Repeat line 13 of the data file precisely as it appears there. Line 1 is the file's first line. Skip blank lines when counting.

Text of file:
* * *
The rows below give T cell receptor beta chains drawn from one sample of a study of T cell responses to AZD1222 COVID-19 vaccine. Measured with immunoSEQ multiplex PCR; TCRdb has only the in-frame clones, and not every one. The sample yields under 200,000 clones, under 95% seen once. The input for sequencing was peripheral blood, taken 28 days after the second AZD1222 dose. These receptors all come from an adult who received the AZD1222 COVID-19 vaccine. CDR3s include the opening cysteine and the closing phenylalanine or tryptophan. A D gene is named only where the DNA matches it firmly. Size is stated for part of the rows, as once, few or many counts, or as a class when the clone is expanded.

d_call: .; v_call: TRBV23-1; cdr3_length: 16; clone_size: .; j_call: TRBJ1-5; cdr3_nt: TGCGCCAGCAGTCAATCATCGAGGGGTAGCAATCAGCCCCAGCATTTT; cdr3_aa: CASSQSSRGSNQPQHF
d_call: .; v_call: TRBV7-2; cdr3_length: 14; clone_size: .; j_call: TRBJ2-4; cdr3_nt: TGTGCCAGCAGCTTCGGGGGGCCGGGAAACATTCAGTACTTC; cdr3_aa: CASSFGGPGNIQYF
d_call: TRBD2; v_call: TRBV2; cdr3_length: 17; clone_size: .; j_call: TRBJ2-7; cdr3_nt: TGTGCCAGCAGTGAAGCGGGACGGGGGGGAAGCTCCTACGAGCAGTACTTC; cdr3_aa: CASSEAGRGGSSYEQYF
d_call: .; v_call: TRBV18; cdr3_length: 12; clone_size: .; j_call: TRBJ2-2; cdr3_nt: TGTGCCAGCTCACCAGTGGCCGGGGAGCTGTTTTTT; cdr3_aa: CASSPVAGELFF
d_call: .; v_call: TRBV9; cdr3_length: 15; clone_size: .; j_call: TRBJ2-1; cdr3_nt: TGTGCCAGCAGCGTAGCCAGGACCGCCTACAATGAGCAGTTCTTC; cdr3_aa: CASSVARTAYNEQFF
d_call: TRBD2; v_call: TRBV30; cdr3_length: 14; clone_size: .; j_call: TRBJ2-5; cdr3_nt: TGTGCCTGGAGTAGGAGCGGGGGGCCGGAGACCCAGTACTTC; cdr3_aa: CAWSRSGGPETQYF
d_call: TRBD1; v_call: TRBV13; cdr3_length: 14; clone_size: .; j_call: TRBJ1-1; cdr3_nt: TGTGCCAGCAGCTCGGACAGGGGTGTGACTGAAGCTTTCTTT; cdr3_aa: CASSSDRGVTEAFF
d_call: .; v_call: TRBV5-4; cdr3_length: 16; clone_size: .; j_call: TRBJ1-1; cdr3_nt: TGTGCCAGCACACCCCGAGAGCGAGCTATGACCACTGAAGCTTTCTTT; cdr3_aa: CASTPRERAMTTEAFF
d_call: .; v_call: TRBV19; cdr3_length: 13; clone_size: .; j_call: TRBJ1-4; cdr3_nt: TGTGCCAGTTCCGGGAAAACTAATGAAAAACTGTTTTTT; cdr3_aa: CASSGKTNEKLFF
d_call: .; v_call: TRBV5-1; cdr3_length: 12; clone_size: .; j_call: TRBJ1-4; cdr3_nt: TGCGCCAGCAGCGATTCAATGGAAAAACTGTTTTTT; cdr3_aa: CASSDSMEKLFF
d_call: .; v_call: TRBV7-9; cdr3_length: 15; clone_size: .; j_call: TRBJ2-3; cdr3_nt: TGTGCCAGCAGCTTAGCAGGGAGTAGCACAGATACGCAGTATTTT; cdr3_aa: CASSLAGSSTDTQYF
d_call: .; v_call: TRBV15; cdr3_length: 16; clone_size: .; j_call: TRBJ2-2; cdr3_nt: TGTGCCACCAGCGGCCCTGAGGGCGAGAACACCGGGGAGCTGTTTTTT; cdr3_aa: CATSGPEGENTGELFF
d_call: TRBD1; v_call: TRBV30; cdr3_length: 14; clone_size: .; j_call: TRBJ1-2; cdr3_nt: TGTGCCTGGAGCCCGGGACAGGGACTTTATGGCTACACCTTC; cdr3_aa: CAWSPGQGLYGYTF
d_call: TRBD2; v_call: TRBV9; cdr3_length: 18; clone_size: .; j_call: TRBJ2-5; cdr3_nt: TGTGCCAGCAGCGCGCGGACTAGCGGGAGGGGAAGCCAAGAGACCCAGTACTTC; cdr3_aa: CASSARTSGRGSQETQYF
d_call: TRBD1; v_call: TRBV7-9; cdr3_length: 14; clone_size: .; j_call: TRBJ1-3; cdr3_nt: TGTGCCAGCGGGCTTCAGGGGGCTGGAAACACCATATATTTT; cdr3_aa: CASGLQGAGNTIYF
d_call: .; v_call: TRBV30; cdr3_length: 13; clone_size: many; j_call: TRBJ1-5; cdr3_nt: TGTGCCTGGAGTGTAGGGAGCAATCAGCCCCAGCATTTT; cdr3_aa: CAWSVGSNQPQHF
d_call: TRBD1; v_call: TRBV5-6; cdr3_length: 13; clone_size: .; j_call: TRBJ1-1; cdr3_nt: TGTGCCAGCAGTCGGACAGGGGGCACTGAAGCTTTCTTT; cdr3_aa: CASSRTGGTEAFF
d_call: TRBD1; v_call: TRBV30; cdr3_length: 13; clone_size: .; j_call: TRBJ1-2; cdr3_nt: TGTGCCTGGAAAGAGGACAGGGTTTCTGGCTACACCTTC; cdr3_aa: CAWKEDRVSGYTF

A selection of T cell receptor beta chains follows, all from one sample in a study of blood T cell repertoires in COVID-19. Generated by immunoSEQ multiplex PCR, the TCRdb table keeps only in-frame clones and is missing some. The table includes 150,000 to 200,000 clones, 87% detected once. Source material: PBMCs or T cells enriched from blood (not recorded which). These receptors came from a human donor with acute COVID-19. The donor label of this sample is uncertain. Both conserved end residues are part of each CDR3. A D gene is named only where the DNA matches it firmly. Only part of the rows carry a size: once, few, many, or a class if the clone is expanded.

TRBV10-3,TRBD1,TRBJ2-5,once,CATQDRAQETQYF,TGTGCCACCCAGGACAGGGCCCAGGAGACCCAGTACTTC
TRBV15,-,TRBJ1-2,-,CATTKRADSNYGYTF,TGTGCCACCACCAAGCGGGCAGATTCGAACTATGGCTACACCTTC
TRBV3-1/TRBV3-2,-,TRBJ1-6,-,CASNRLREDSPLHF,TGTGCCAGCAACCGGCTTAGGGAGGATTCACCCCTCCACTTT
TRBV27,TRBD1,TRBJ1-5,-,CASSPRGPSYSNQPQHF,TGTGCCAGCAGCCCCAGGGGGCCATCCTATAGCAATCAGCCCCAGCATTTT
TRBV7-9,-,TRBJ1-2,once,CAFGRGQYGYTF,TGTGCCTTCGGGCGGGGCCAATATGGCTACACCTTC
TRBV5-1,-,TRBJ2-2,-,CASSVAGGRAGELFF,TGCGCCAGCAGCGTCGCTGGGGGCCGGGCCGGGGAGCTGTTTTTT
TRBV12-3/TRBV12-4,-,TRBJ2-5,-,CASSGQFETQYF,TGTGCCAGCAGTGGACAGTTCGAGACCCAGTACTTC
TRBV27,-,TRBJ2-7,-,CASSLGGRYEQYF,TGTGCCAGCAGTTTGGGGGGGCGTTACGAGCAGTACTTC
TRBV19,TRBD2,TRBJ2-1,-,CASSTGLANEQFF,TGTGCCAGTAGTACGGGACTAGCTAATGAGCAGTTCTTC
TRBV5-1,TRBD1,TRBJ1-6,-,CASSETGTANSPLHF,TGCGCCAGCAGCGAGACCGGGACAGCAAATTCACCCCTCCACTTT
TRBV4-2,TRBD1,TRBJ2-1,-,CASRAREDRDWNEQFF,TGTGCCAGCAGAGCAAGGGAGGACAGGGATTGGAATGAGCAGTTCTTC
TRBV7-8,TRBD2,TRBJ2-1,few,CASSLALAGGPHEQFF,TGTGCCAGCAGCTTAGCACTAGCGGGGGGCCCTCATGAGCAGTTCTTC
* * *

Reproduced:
d_call: .; v_call: TRBV15; cdr3_length: 16; clone_size: .; j_call: TRBJ2-2; cdr3_nt: TGTGCCACCAGCGGCCCTGAGGGCGAGAACACCGGGGAGCTGTTTTTT; cdr3_aa: CATSGPEGENTGELFF